Antonio de Olivares
|Antonio de Olivares|
Monument to Fray Antonio de Olivares in Moguer
|Born||Antonio de San Buenaventura y Olivares
Moguer, Andalusia, Spain
Antonio de San Buenaventura y Olivares or simply Fray Antonio de Olivares (1630 - 1722) was a Spanish Franciscan who officiated at the first Catholic mass celebrated in Texas, and he was known for contributing to the founding of San Antonio and to the prior exploration of the area.
In 1665, at the age of thirty-five years, involved a passenger on a religious expedition to the Americas, along with 19 other religious. Once in Americas, in the Convent of Querétaro, he received the training he needed to engage with the natives, in their work of evangelization. It was from this monastery from which they departed the various expeditions that take place in Texas, since this was a strategically important place for the crown. With that goal in 1675, an expedition made by Fray Antonio de Olivares, Fray Francisco Hidalgo, Fray Juan Larios and Fernando del Bosque, were sent to explore and recognize the country beyond the borders of Rio Grande, to test the possibilities of new settlements in the area.
In 1 of January, 1699, Olivares was chose along with Marcos de Guereña in the College of Santa Cruz de Querétaro for work in northern Coahuila, in present Mexico. There, in San Juan Bautista, located in those times on the Río de Sabinas, the priests joined Father Francisco Hidalgo and since on January 1, 1700 Olivares participated at the founding of the second Mission San Juan Bautista, located in the present Guerrero, Coahuila.
On March 1, 1700 Fray Antonio de Olivares founded in the valley of the Circumcision the missions of San Bernardo and Mission San Francisco Solano to 5 miles (8.0 km) from the Rio Grande in Coahuila, Mexico. Today's municipality of Guerrero is the approximate location of the mission. In 1706 he was appointed guardian of the College of Santa Cruz de Querétaro, where he remained three years.
In 1709, he participated in the expedition headed by Pedro de Aguirre, together with Fray Isidro de Espinosa, exploring the territory where now the city of San Antonio until Colorado River. The same year he traveled to Spain to convince the authorities of the importance that had to maintain and establish new missions to the bank of the San Antonio River in the present San Antonio. In remained in Spain six years.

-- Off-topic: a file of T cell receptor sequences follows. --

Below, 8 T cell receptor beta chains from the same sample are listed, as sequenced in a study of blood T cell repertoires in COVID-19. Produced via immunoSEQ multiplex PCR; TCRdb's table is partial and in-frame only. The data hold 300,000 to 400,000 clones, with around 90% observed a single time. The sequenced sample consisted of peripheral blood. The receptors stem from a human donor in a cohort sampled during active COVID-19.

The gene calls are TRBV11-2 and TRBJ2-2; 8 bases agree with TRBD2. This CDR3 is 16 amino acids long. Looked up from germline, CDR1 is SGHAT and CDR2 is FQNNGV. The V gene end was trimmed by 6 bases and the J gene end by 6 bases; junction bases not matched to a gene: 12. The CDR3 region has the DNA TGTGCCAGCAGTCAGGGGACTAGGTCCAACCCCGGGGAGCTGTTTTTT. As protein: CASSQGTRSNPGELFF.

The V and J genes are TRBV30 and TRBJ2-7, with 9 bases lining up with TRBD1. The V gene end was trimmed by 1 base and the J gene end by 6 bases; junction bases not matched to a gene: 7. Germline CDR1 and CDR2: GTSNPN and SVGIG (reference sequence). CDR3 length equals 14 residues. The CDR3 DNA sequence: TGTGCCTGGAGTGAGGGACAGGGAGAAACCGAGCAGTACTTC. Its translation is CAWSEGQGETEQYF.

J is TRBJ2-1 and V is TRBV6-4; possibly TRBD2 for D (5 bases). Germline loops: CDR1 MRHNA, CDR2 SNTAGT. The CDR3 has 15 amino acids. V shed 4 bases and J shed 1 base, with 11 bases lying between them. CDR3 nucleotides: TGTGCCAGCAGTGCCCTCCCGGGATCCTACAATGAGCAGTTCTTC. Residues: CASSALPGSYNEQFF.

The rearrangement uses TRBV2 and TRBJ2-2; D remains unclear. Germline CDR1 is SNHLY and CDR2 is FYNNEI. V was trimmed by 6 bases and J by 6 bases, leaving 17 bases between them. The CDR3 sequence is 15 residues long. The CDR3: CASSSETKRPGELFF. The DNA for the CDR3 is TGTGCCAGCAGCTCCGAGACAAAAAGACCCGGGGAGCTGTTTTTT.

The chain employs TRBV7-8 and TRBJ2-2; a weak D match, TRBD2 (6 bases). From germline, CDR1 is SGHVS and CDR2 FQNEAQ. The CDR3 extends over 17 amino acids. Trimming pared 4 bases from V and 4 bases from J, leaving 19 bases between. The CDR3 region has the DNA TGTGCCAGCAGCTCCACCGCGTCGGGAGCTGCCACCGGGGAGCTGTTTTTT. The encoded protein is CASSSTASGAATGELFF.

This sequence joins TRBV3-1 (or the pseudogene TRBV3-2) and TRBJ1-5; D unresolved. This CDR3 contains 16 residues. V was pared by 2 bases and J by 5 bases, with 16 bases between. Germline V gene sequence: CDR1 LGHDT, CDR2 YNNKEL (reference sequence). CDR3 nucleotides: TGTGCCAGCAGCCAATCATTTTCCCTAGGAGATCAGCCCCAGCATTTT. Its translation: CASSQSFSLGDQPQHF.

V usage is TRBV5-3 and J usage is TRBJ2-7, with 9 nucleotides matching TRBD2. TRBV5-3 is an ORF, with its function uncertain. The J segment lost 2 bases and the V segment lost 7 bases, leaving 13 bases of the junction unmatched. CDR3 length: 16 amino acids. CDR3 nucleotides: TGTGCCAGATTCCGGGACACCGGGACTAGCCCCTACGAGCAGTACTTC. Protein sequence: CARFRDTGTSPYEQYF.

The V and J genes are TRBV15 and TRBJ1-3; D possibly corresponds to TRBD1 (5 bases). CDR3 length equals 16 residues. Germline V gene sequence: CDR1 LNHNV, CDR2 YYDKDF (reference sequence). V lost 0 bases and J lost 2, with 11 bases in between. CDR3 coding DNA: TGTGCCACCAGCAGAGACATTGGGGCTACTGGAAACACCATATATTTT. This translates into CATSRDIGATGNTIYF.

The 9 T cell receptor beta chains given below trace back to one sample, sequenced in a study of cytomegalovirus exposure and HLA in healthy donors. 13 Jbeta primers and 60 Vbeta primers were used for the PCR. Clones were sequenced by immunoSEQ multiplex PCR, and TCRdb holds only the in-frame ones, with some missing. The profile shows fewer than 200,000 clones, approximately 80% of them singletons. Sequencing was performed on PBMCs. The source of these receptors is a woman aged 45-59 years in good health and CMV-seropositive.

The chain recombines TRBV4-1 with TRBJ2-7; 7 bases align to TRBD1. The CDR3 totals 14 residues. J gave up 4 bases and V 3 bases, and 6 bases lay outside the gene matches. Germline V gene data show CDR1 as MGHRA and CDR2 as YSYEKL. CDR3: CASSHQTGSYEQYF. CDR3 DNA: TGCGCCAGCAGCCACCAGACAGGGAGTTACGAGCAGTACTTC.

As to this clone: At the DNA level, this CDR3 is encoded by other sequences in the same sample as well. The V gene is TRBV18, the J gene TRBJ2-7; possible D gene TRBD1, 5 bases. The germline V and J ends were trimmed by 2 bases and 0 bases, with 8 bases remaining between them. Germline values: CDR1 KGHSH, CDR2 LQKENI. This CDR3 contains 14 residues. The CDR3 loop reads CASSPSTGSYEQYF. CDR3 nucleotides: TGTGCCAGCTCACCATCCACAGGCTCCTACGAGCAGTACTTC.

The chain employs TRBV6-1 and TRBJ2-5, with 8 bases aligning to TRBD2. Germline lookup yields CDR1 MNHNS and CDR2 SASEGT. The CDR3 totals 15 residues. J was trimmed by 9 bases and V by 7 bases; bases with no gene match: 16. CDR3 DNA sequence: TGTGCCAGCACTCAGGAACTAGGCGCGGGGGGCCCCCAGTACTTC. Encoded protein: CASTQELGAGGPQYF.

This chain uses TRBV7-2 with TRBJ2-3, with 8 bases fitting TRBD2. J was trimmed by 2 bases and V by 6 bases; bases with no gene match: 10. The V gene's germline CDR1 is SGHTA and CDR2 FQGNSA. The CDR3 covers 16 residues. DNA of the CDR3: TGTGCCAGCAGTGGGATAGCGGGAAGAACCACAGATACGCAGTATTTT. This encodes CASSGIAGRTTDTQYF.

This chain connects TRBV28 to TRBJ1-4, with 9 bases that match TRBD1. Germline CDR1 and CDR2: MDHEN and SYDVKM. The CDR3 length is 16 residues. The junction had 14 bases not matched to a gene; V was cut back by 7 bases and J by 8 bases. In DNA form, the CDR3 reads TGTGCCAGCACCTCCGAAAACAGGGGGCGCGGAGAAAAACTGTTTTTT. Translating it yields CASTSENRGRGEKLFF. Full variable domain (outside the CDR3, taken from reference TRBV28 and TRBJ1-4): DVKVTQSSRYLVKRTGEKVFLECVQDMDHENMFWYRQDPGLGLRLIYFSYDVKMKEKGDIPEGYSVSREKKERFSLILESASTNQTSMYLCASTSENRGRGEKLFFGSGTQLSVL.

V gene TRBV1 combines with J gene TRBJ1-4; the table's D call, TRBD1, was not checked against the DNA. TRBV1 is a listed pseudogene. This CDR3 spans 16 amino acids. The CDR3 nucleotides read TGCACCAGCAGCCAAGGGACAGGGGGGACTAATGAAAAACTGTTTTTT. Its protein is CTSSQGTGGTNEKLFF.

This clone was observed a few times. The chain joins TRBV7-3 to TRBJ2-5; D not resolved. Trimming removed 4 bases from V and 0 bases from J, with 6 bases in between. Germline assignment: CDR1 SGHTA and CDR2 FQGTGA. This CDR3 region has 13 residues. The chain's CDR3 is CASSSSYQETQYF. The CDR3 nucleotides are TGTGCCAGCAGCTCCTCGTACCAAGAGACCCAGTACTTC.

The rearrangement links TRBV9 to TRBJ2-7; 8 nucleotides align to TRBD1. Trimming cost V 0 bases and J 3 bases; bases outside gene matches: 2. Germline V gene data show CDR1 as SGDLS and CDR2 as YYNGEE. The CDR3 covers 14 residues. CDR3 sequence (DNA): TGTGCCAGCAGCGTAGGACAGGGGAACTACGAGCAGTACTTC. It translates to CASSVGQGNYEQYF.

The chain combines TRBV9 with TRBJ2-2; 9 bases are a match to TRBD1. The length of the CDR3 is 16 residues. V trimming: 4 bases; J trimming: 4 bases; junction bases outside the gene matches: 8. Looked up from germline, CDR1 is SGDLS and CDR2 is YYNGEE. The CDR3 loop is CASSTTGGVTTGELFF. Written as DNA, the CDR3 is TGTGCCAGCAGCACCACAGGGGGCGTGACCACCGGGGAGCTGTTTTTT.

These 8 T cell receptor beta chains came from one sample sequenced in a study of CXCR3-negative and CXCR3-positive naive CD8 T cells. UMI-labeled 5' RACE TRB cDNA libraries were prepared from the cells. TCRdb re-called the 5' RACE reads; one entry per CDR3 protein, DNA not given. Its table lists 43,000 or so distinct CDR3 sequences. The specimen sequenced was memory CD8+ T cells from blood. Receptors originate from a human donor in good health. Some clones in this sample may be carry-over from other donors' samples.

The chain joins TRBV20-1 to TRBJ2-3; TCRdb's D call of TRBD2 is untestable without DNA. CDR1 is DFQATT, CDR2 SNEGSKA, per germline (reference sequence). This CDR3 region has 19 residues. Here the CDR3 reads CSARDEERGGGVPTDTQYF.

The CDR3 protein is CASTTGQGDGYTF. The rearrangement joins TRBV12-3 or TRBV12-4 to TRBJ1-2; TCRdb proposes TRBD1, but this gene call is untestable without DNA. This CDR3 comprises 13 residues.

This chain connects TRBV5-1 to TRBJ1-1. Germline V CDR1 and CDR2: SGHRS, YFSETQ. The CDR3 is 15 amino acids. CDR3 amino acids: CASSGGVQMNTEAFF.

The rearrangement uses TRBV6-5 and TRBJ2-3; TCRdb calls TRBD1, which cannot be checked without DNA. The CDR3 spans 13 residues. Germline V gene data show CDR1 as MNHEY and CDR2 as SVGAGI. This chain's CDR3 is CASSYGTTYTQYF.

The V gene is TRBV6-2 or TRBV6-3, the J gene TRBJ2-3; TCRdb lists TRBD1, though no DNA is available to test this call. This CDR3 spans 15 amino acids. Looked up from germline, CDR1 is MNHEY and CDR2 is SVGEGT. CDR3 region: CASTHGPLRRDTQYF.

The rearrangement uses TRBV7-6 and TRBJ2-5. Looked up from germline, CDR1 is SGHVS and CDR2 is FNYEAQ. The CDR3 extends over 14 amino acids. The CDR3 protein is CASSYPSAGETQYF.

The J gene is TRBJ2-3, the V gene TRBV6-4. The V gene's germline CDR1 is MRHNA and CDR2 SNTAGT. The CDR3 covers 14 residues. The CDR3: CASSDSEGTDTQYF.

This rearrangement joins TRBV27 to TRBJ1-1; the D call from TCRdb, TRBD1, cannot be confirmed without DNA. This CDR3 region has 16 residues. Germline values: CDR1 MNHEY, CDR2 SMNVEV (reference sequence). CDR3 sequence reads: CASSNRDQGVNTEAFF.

In 1716, Fray Antonio de Olivares wrote to the Viceroy of New Spain, Baltasar de Zúñiga y Guzmán, telling their hopes and plans for the future mission, and urged him to send families of settlers to found a town. In the same letter he stressed that it was necessary for some of these families were skilled in the useful arts and industries, "to teach the Indians all that should be required to be useful and capable citizens" .
Finally, perseverance of Fray Antonio was answered and the Viceroyalty gave formal approval for the mission in late 1716, and assigned responsibility for their establishment to Martín de Alarcón, the governor of Coahuila y Tejas. In this same letter, he stressed that it was necessary for some of these families were skilled in the useful arts and industries, "to teach the Indians all that should be required to be useful and capable citizens."
Fray Antonio de Olivares was organizing the founding of the new mission, from the next Mission San Francisco Solano, turning often met with the Indians of the area (Payaya Indians), gradually earning their love and respect. It remained only at the site of the mission for some time organizing everything with the Indians, the group finally stood straw structure, branches and mud near the head of San Antonio River. This mission was called San Antonio de Valero, a name derived from "San Antonio de Padua" and Viceroy New Spain, Marquess of Valero. The mission was located near a community of Coahuiltecan and was originally inhabited by indigenous three to five converted from Mission San Francisco Solano.
Unfortunately, his work was suspended for some time, suffered an accident while crossing a bridge, the foot of the animal he was riding slipped into a hole, falling violently to the ground and breaking his leg. When he could walk again, mission changed place, transferring it to the west bank of the river, where floods were less likely. On orders of his religious order, Fray Antonio de Olivares transferred the Mission San Francisco Solano to the new mission of San Antonio de Valero.